Archive for the ‘Preconception’ Category

Preconception Preparation

Are you in the “Waiting to Try to  Conceive” time period of your life? Many women who are thinking about trying to get pregnant will make significant lifestyle changes towards this goal. Some common first steps include:

  • Quitting smoking, drinking, and any drug or substance use.
  • Beginning an exercise program.
  • Taking prenatal vitamins daily.
  • Eating a nutritious diet.
  • Scheduling a preconception visit with your midwife or OB/GYN.

These are wonderful first steps to take. However, I would go a few steps further to address two issues that aren’t as commonly recommended toward your TTC/preconception time period.

1) Familiarize yourself with the Fertility Awareness Method (FAM).

FAM is a great way to get to know your body, whether you are trying to conceive a child, trying to avoid pregnancy, or just wanting to get a better understanding of your gynecological health. It teaches you to recognize and interpret your body’s natural fertility signs. If you are in the preconception time period, FAM will help you to know 1) if you are ovulating regularly, 2) how to predict when you will ovulate so you can  properly time intercourse, and 3) if you are having any potential fertility problems. The last reason is a big one, because it can give you information to take to your fertility doctor, and it can potentially save you lots of time, money, and extensive testing by helping you to identify or rule out certain issues more easily. While FAM can’t guarantee a quick conception, it does give a lot of information that can make your odds of conception more likely.

Want to find some great places to start learning about FAM? Try Fertility Flower (FF), which I recommend for its holistic focus and its personal feel. It offers a blog, forums, and the ability to chart your cycle online to observe your patterns of fertility. However, I have found that Taking Charge of Your Fertility(TCOYF), which is not as holistically minded, is stronger in its extremely active community and streamlined online charting. I use both sites for different reasons- FF for keeping me on track with eating real, nourishing food and paying attention to how I am feeling in all aspects throughout my cycle, and TCOYF for the visual layout of charting and interacting with other users. Both sites offer free and paid “premium” member accounts.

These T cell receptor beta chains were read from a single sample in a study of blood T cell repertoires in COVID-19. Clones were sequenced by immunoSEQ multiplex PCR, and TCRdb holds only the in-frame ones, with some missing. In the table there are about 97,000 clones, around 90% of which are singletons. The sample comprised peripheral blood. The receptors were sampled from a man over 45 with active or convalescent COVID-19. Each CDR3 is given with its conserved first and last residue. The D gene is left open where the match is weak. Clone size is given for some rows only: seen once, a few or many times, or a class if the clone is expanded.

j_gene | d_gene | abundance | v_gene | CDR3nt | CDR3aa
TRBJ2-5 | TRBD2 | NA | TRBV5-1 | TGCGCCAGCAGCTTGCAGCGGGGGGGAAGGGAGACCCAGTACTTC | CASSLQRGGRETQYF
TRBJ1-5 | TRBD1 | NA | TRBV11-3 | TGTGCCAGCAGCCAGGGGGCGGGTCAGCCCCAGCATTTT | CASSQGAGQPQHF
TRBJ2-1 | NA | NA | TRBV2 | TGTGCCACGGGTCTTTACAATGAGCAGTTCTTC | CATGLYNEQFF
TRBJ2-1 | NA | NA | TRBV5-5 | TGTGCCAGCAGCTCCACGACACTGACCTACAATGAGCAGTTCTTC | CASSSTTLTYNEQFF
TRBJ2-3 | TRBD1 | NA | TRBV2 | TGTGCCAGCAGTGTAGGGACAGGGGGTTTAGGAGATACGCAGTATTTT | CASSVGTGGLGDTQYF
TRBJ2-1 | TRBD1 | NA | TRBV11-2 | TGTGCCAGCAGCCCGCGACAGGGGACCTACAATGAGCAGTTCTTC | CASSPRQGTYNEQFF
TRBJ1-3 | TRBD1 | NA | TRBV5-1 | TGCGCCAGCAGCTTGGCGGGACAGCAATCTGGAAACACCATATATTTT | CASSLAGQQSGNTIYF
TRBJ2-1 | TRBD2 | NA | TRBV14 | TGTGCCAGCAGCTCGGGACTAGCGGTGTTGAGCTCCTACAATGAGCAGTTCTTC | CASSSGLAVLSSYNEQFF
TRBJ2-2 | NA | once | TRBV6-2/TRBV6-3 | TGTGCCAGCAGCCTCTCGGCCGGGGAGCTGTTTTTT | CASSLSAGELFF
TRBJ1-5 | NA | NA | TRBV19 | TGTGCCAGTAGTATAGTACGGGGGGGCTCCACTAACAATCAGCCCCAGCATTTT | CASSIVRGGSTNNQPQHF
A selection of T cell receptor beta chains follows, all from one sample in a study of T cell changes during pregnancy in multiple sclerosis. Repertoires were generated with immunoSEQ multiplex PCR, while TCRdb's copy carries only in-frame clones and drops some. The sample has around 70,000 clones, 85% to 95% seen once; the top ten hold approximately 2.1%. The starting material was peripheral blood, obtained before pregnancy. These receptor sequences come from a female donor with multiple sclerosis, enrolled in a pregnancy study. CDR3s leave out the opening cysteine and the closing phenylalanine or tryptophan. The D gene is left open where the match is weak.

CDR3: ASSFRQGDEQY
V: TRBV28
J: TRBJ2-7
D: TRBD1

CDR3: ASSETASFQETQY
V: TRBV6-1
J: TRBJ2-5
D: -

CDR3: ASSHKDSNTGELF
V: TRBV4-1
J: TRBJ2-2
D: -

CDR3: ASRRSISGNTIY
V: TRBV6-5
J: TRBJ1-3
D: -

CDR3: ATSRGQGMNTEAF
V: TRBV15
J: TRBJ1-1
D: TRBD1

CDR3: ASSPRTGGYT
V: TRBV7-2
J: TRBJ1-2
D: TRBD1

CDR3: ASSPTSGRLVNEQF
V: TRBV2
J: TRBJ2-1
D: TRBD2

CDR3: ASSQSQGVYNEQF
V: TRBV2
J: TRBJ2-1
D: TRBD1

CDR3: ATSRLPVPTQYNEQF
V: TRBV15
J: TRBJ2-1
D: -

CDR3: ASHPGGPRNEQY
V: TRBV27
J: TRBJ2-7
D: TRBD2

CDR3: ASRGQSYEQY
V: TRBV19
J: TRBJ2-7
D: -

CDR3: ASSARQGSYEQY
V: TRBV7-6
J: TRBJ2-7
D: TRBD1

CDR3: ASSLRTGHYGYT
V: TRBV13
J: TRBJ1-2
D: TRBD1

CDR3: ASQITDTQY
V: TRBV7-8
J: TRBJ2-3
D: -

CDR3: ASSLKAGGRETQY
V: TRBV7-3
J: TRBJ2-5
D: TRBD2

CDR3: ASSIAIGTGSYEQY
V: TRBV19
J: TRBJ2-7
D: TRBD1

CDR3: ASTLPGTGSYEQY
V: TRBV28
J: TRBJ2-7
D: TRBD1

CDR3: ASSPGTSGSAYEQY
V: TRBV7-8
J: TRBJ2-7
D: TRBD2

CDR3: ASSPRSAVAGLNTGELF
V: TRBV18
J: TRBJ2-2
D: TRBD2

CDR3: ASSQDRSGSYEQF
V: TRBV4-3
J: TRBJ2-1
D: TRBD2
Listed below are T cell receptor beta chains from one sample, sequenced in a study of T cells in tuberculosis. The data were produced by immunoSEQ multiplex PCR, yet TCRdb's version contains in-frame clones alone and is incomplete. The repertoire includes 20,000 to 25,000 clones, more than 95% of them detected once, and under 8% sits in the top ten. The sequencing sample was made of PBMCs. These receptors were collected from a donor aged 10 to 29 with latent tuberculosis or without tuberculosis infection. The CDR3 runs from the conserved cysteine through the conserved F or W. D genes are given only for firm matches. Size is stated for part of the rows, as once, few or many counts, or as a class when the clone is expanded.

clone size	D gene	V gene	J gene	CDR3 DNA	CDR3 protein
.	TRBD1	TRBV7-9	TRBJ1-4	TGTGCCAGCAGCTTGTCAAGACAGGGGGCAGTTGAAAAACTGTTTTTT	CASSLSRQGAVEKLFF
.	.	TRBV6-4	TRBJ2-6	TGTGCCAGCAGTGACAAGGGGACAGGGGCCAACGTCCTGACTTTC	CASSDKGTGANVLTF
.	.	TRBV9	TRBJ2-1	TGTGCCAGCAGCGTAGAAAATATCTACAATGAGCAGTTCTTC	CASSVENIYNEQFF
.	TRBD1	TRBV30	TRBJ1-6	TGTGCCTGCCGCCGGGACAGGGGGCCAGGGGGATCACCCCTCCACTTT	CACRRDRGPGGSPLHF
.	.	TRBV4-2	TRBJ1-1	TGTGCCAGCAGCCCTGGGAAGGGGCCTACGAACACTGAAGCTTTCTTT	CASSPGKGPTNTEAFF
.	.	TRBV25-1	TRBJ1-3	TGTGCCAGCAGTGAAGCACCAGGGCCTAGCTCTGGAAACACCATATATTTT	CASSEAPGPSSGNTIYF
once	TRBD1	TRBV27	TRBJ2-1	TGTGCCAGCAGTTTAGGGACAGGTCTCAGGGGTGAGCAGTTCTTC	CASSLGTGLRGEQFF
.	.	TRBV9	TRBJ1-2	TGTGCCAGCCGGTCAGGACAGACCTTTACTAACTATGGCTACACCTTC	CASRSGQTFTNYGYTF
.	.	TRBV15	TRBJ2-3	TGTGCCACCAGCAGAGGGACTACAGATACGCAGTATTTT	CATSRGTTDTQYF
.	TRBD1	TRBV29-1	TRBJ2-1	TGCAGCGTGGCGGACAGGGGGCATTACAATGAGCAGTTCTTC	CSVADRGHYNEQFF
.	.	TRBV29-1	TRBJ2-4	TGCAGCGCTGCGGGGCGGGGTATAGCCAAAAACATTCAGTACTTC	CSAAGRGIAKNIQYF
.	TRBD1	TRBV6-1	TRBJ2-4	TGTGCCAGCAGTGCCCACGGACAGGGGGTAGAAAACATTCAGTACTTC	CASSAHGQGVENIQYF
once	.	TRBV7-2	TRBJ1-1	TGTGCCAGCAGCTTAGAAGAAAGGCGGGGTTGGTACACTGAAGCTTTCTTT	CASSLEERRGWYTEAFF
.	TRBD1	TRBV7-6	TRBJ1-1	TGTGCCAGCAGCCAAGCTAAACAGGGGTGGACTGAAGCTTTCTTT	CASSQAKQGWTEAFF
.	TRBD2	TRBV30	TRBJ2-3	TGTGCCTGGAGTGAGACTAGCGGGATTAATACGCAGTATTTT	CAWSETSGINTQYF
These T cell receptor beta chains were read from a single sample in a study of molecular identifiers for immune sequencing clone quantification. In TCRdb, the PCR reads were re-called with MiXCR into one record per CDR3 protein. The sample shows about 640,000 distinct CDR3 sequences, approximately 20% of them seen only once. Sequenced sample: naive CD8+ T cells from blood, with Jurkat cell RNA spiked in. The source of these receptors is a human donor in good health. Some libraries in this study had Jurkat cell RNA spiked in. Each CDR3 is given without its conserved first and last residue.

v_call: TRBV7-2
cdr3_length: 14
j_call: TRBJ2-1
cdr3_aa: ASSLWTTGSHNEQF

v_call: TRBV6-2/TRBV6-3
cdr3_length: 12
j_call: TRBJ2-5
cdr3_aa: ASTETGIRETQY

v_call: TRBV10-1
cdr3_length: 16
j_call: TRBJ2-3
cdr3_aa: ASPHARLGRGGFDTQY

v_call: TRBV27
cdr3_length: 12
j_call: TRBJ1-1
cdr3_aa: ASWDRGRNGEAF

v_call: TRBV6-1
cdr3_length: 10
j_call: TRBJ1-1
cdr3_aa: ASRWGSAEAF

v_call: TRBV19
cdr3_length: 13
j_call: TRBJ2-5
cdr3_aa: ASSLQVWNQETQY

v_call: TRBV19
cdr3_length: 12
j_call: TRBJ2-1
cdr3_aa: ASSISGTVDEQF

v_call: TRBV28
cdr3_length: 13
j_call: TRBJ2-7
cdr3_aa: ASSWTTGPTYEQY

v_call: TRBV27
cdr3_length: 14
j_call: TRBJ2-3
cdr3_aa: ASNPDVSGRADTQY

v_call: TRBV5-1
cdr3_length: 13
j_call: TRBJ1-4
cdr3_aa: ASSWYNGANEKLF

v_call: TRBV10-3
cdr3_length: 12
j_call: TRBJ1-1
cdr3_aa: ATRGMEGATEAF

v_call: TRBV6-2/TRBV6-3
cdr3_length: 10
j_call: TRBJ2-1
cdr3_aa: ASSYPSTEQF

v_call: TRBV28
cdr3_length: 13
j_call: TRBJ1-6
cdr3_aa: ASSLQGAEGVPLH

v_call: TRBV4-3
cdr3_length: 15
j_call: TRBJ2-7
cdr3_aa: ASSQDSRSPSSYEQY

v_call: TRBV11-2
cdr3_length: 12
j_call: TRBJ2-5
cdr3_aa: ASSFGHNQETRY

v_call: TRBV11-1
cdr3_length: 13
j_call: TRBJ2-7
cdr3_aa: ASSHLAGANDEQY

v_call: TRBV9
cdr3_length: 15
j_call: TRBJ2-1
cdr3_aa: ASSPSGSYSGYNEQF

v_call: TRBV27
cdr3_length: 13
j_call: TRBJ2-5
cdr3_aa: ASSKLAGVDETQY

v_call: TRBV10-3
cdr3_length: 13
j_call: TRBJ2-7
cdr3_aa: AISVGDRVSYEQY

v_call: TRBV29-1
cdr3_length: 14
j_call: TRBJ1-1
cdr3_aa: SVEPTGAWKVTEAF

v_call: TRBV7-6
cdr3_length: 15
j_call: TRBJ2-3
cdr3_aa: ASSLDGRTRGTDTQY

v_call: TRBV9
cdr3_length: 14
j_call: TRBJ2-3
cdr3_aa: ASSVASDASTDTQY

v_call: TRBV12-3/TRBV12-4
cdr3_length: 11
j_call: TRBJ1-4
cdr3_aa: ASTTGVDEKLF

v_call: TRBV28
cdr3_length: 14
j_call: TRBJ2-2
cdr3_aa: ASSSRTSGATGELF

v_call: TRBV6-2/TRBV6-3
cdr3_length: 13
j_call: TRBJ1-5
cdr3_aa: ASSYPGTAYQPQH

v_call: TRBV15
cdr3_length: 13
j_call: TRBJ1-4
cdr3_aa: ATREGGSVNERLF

2) Consider what you’re putting in your body.

I never really knew what “nutrient dense nutrition” meant until about the past year, when I began to explore our nation’s food systems and eating habits. I was alarmed to realize the lack of variety, nutrients, and real food that we actually consume. Much of America’s “food” is more a product of nutritional science than of nature- and we are more deeply entrenched in this problem than you might think. Also, we consume a large amount of toxins through our food, skincare products, and various household items. How does this relate to preconception, you ask?

Well, we need good nutrition for our bodies to function well, correct? And one of our bodies’ natural functions is to ovulate each month. Also, it stands to reason that putting harmful chemicals into our body on a daily basis can adversely affect our body’s performance in the long run. What we put into our bodies can, and often does, affect both our abilities to function as well the quality of the eggs we release. It may not be necessary for every woman to significantly change what she consumes in order to conceive, and conversely, an intense dedication to eating real, nourishing food and throwing out every chemical source may not solve fertility issues for every woman. However, it is most definitely an aspect to consider in the preconception period- and it certainly can’t hurt!

Some of my favorite blogs and websites that address good health to prepare for pregnancy (and just in general!) are Naturally Knocked Up, Modern Alternative Mama’s page on natural pregnancy, and Environmental Working Group. I am still learning about this area, and if you ever come to my home you will see that we are definitely not “crunchy snobs” in these areas. We still have some chemical cleaners, we don’t buy organic all the time, and I’m not above Domino’s pizza. However, we are, as a rule, trying to make small changes bit by bit (that are in line with our budget) that will help our overall health- and hopefully will help us when we’re ready to try to conceive #2!

What about you? Are any of you in the “waiting to try” period? What changes are you making in your lifestyle to prepare for pregnancy? Share your stories!

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